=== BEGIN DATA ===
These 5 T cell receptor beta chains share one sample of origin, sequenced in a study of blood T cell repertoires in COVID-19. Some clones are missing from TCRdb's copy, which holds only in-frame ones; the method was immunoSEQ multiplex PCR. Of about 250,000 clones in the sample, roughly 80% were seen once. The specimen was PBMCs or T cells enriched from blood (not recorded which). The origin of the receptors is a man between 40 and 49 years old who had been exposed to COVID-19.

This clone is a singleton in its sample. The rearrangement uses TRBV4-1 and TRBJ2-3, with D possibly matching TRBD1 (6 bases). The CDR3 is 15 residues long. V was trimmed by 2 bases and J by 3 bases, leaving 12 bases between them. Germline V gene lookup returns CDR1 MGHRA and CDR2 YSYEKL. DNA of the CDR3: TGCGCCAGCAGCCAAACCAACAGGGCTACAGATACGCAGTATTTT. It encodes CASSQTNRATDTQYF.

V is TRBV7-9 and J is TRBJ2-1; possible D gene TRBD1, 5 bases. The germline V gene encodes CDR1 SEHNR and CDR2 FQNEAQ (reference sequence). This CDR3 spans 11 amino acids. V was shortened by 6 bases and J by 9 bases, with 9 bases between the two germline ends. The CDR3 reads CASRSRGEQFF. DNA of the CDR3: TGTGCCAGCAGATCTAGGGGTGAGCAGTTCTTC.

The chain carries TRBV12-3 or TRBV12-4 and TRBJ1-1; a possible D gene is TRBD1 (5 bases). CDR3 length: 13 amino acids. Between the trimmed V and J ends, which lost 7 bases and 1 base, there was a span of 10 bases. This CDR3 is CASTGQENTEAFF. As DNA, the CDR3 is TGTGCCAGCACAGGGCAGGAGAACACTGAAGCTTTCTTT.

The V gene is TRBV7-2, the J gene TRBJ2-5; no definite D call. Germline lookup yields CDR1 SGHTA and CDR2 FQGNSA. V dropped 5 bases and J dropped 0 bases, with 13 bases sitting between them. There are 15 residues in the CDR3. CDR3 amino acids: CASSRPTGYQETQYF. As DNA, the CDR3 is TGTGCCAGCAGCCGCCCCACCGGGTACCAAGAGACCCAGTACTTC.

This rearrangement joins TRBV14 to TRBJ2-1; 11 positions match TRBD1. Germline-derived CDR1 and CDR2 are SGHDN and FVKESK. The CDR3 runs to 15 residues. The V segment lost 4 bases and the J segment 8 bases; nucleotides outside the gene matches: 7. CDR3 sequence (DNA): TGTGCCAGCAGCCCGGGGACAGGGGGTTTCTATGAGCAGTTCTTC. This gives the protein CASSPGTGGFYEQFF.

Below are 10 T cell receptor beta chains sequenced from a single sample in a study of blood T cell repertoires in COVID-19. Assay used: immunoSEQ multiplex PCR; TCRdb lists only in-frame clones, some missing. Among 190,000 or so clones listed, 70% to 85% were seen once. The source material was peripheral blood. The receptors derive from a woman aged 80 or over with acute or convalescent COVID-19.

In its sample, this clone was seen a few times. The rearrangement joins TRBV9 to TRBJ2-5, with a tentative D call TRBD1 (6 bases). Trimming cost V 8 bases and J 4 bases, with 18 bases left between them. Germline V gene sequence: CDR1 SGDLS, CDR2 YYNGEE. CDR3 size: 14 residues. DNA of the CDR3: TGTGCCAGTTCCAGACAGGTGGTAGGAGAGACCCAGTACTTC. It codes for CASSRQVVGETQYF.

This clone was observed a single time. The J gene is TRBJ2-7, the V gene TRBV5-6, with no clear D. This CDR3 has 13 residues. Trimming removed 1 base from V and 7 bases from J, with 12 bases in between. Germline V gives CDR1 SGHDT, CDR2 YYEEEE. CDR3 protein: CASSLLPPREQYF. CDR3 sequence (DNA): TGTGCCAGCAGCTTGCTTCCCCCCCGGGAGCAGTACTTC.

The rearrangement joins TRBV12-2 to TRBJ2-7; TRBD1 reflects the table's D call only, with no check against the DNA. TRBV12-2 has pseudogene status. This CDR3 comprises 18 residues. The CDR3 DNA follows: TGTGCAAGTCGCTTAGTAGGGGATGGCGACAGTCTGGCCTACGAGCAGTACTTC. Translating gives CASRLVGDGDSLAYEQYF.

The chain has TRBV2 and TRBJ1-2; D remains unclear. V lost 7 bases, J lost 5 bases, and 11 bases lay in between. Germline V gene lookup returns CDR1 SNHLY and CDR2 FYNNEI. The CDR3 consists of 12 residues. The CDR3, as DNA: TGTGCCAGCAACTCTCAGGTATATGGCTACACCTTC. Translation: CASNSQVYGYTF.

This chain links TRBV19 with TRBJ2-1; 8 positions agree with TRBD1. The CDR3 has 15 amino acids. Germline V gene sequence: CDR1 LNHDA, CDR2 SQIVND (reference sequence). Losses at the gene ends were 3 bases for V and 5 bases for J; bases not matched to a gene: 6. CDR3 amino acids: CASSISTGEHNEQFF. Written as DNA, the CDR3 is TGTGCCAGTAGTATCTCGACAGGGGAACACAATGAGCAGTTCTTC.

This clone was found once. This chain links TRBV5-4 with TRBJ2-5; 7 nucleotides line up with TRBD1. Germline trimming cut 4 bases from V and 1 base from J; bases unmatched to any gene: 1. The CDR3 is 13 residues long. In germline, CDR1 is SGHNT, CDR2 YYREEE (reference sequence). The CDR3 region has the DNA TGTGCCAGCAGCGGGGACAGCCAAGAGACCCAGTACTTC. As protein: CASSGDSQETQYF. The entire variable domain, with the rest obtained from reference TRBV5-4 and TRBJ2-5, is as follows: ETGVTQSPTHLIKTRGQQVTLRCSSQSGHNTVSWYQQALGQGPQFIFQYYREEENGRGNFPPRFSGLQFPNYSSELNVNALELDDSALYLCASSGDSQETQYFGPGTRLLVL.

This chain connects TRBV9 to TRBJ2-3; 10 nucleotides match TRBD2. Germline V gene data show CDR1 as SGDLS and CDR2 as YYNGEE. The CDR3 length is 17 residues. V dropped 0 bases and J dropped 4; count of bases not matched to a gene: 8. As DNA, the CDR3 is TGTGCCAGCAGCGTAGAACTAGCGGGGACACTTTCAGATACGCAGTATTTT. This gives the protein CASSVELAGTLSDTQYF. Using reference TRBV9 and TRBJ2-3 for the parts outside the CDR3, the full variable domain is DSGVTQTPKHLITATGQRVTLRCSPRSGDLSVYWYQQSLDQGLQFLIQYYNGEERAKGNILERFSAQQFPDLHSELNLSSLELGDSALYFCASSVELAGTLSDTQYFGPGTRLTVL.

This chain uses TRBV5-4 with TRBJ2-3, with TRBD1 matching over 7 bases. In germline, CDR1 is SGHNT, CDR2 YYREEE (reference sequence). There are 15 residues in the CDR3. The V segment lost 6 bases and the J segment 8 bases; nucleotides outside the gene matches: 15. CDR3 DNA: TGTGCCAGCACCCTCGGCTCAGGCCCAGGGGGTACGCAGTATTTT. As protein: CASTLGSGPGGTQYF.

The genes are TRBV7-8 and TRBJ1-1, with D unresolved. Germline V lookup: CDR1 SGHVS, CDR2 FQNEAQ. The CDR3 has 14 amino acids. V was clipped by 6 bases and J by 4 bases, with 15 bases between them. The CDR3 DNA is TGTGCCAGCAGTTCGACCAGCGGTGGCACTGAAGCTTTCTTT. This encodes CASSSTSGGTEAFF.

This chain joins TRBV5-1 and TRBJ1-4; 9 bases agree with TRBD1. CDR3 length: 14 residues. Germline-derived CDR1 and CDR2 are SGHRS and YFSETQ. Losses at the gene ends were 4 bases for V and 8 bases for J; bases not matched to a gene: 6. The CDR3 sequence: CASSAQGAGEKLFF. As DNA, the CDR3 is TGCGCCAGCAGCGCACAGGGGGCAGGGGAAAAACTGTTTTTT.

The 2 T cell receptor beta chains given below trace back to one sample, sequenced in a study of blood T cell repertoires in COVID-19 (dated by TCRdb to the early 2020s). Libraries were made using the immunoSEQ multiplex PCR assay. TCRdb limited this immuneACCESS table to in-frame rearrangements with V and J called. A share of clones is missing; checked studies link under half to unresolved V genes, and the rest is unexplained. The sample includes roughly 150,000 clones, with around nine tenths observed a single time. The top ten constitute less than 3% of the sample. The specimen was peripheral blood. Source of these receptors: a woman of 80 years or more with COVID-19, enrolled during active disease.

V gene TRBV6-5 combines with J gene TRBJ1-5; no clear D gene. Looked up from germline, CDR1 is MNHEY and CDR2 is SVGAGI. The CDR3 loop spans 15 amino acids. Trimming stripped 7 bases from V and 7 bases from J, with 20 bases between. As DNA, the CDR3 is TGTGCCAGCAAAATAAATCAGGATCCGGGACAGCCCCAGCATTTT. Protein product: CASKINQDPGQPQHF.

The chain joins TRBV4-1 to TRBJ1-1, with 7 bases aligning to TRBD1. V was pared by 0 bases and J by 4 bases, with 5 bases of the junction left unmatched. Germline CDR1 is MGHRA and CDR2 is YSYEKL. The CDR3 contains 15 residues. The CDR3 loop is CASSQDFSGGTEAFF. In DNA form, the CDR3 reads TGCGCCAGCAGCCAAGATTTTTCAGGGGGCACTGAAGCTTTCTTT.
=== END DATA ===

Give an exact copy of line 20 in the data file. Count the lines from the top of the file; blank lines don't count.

The chain joins TRBV4-1 to TRBJ1-1, with 7 bases aligning to TRBD1. V was pared by 0 bases and J by 4 bases, with 5 bases of the junction left unmatched. Germline CDR1 is MGHRA and CDR2 is YSYEKL. The CDR3 contains 15 residues. The CDR3 loop is CASSQDFSGGTEAFF. In DNA form, the CDR3 reads TGCGCCAGCAGCCAAGATTTTTCAGGGGGCACTGAAGCTTTCTTT.